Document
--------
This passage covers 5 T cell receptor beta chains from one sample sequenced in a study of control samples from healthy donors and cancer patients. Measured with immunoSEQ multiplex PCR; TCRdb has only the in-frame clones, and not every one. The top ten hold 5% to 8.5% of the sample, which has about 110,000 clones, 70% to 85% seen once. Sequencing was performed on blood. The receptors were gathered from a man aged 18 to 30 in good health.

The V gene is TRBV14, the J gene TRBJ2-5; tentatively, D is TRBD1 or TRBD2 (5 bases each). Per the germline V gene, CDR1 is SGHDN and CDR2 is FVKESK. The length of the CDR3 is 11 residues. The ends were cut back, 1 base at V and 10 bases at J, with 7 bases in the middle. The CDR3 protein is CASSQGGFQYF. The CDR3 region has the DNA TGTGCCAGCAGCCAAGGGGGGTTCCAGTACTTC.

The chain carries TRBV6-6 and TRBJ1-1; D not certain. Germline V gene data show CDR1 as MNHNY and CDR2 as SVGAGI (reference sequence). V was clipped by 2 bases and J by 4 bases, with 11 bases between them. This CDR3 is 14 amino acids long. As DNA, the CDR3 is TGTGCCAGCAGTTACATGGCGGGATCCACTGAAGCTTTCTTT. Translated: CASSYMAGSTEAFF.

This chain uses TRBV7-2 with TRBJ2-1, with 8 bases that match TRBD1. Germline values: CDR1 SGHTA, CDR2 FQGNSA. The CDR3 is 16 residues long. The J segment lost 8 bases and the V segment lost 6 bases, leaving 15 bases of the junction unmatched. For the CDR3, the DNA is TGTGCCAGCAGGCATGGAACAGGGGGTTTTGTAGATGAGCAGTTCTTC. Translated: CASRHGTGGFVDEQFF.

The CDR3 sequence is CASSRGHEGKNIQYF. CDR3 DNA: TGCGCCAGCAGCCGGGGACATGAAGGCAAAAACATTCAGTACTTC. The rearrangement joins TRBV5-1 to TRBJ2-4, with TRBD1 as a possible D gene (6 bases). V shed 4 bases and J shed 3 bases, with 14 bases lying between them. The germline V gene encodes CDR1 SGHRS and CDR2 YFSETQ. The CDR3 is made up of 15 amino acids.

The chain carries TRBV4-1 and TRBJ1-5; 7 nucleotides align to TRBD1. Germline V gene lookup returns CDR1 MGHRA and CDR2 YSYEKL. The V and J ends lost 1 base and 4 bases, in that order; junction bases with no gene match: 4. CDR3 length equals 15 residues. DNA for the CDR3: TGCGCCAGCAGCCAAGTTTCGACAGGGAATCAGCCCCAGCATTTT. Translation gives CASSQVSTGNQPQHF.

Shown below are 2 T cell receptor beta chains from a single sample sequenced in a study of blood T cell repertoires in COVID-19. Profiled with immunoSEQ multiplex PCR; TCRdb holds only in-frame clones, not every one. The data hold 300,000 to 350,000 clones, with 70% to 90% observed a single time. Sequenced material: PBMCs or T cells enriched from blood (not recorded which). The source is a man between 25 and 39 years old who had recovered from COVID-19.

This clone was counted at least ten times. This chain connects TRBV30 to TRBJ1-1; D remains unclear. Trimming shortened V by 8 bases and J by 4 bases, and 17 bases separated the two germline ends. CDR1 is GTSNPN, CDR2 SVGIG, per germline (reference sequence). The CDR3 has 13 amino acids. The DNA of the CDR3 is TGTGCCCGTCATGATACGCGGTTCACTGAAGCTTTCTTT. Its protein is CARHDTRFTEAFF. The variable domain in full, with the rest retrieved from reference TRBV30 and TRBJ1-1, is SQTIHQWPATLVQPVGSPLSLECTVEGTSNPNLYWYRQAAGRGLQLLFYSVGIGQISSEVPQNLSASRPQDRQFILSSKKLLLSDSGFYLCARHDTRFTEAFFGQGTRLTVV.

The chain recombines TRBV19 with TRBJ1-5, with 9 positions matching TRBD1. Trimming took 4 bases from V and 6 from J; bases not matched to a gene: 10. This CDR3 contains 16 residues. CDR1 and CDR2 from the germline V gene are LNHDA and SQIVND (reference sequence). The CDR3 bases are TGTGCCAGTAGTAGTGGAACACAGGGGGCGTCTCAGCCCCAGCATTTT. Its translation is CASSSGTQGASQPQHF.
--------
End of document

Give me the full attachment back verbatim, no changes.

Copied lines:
This passage covers 5 T cell receptor beta chains from one sample sequenced in a study of control samples from healthy donors and cancer patients. Measured with immunoSEQ multiplex PCR; TCRdb has only the in-frame clones, and not every one. The top ten hold 5% to 8.5% of the sample, which has about 110,000 clones, 70% to 85% seen once. Sequencing was performed on blood. The receptors were gathered from a man aged 18 to 30 in good health.

The V gene is TRBV14, the J gene TRBJ2-5; tentatively, D is TRBD1 or TRBD2 (5 bases each). Per the germline V gene, CDR1 is SGHDN and CDR2 is FVKESK. The length of the CDR3 is 11 residues. The ends were cut back, 1 base at V and 10 bases at J, with 7 bases in the middle. The CDR3 protein is CASSQGGFQYF. The CDR3 region has the DNA TGTGCCAGCAGCCAAGGGGGGTTCCAGTACTTC.

The chain carries TRBV6-6 and TRBJ1-1; D not certain. Germline V gene data show CDR1 as MNHNY and CDR2 as SVGAGI (reference sequence). V was clipped by 2 bases and J by 4 bases, with 11 bases between them. This CDR3 is 14 amino acids long. As DNA, the CDR3 is TGTGCCAGCAGTTACATGGCGGGATCCACTGAAGCTTTCTTT. Translated: CASSYMAGSTEAFF.

This chain uses TRBV7-2 with TRBJ2-1, with 8 bases that match TRBD1. Germline values: CDR1 SGHTA, CDR2 FQGNSA. The CDR3 is 16 residues long. The J segment lost 8 bases and the V segment lost 6 bases, leaving 15 bases of the junction unmatched. For the CDR3, the DNA is TGTGCCAGCAGGCATGGAACAGGGGGTTTTGTAGATGAGCAGTTCTTC. Translated: CASRHGTGGFVDEQFF.

The CDR3 sequence is CASSRGHEGKNIQYF. CDR3 DNA: TGCGCCAGCAGCCGGGGACATGAAGGCAAAAACATTCAGTACTTC. The rearrangement joins TRBV5-1 to TRBJ2-4, with TRBD1 as a possible D gene (6 bases). V shed 4 bases and J shed 3 bases, with 14 bases lying between them. The germline V gene encodes CDR1 SGHRS and CDR2 YFSETQ. The CDR3 is made up of 15 amino acids.

The chain carries TRBV4-1 and TRBJ1-5; 7 nucleotides align to TRBD1. Germline V gene lookup returns CDR1 MGHRA and CDR2 YSYEKL. The V and J ends lost 1 base and 4 bases, in that order; junction bases with no gene match: 4. CDR3 length equals 15 residues. DNA for the CDR3: TGCGCCAGCAGCCAAGTTTCGACAGGGAATCAGCCCCAGCATTTT. Translation gives CASSQVSTGNQPQHF.

Shown below are 2 T cell receptor beta chains from a single sample sequenced in a study of blood T cell repertoires in COVID-19. Profiled with immunoSEQ multiplex PCR; TCRdb holds only in-frame clones, not every one. The data hold 300,000 to 350,000 clones, with 70% to 90% observed a single time. Sequenced material: PBMCs or T cells enriched from blood (not recorded which). The source is a man between 25 and 39 years old who had recovered from COVID-19.

This clone was counted at least ten times. This chain connects TRBV30 to TRBJ1-1; D remains unclear. Trimming shortened V by 8 bases and J by 4 bases, and 17 bases separated the two germline ends. CDR1 is GTSNPN, CDR2 SVGIG, per germline (reference sequence). The CDR3 has 13 amino acids. The DNA of the CDR3 is TGTGCCCGTCATGATACGCGGTTCACTGAAGCTTTCTTT. Its protein is CARHDTRFTEAFF. The variable domain in full, with the rest retrieved from reference TRBV30 and TRBJ1-1, is SQTIHQWPATLVQPVGSPLSLECTVEGTSNPNLYWYRQAAGRGLQLLFYSVGIGQISSEVPQNLSASRPQDRQFILSSKKLLLSDSGFYLCARHDTRFTEAFFGQGTRLTVV.

The chain recombines TRBV19 with TRBJ1-5, with 9 positions matching TRBD1. Trimming took 4 bases from V and 6 from J; bases not matched to a gene: 10. This CDR3 contains 16 residues. CDR1 and CDR2 from the germline V gene are LNHDA and SQIVND (reference sequence). The CDR3 bases are TGTGCCAGTAGTAGTGGAACACAGGGGGCGTCTCAGCCCCAGCATTTT. Its translation is CASSSGTQGASQPQHF.